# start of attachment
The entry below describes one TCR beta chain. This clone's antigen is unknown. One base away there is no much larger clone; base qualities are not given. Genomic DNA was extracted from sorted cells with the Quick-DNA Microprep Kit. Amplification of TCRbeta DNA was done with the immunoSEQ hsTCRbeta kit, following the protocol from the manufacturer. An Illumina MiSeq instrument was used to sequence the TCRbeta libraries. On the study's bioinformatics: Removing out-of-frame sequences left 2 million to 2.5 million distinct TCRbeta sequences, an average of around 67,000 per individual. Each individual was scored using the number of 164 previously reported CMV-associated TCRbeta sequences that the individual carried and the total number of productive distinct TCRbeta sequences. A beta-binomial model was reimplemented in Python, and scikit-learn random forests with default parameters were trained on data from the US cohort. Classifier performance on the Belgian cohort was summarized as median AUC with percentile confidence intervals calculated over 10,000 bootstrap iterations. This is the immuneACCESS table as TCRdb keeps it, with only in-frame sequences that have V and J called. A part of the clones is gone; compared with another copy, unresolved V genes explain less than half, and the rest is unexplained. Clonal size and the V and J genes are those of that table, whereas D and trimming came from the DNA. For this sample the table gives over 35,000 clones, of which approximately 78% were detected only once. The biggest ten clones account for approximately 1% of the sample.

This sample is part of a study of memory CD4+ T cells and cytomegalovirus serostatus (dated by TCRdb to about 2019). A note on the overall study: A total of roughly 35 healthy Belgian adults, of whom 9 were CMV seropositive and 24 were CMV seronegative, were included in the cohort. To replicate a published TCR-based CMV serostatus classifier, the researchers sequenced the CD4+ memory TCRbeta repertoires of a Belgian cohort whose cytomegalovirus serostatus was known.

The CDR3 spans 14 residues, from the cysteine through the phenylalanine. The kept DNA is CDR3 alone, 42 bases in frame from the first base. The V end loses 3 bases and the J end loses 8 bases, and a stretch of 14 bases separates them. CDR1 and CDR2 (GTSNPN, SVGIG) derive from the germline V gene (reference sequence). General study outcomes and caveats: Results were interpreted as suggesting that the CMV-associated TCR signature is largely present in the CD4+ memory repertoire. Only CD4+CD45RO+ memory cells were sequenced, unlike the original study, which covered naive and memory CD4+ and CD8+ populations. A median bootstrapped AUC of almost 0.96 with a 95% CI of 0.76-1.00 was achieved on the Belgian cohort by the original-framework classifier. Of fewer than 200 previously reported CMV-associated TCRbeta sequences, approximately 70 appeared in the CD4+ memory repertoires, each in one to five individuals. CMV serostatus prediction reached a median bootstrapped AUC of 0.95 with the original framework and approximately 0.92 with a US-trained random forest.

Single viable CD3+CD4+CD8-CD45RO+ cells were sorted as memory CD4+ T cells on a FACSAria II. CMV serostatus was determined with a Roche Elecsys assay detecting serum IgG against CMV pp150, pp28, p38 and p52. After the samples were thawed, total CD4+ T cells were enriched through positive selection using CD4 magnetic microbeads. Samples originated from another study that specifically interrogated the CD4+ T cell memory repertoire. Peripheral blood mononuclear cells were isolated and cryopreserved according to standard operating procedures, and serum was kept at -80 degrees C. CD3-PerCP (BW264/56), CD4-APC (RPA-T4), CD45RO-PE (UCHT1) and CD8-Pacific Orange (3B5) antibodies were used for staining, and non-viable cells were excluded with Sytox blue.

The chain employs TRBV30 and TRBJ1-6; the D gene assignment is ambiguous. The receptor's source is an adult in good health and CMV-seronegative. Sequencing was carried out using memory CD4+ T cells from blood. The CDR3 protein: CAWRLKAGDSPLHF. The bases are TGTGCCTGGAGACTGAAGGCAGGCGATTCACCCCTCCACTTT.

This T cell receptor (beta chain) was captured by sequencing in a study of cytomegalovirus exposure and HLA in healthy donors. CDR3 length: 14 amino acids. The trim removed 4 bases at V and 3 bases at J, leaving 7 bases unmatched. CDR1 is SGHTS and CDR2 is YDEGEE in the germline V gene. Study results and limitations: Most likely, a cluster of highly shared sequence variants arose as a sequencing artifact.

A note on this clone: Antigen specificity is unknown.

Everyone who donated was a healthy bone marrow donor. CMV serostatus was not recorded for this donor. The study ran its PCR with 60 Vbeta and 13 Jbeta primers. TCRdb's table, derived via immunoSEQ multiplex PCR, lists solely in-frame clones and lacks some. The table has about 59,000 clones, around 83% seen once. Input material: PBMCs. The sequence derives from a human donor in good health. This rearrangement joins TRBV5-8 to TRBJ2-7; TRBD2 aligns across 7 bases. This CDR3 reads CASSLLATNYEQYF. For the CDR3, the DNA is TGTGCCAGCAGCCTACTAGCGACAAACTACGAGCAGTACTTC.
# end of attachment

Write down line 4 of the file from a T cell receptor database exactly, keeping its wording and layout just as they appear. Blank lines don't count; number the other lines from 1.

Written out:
Single viable CD3+CD4+CD8-CD45RO+ cells were sorted as memory CD4+ T cells on a FACSAria II. CMV serostatus was determined with a Roche Elecsys assay detecting serum IgG against CMV pp150, pp28, p38 and p52. After the samples were thawed, total CD4+ T cells were enriched through positive selection using CD4 magnetic microbeads. Samples originated from another study that specifically interrogated the CD4+ T cell memory repertoire. Peripheral blood mononuclear cells were isolated and cryopreserved according to standard operating procedures, and serum was kept at -80 degrees C. CD3-PerCP (BW264/56), CD4-APC (RPA-T4), CD45RO-PE (UCHT1) and CD8-Pacific Orange (3B5) antibodies were used for staining, and non-viable cells were excluded with Sytox blue.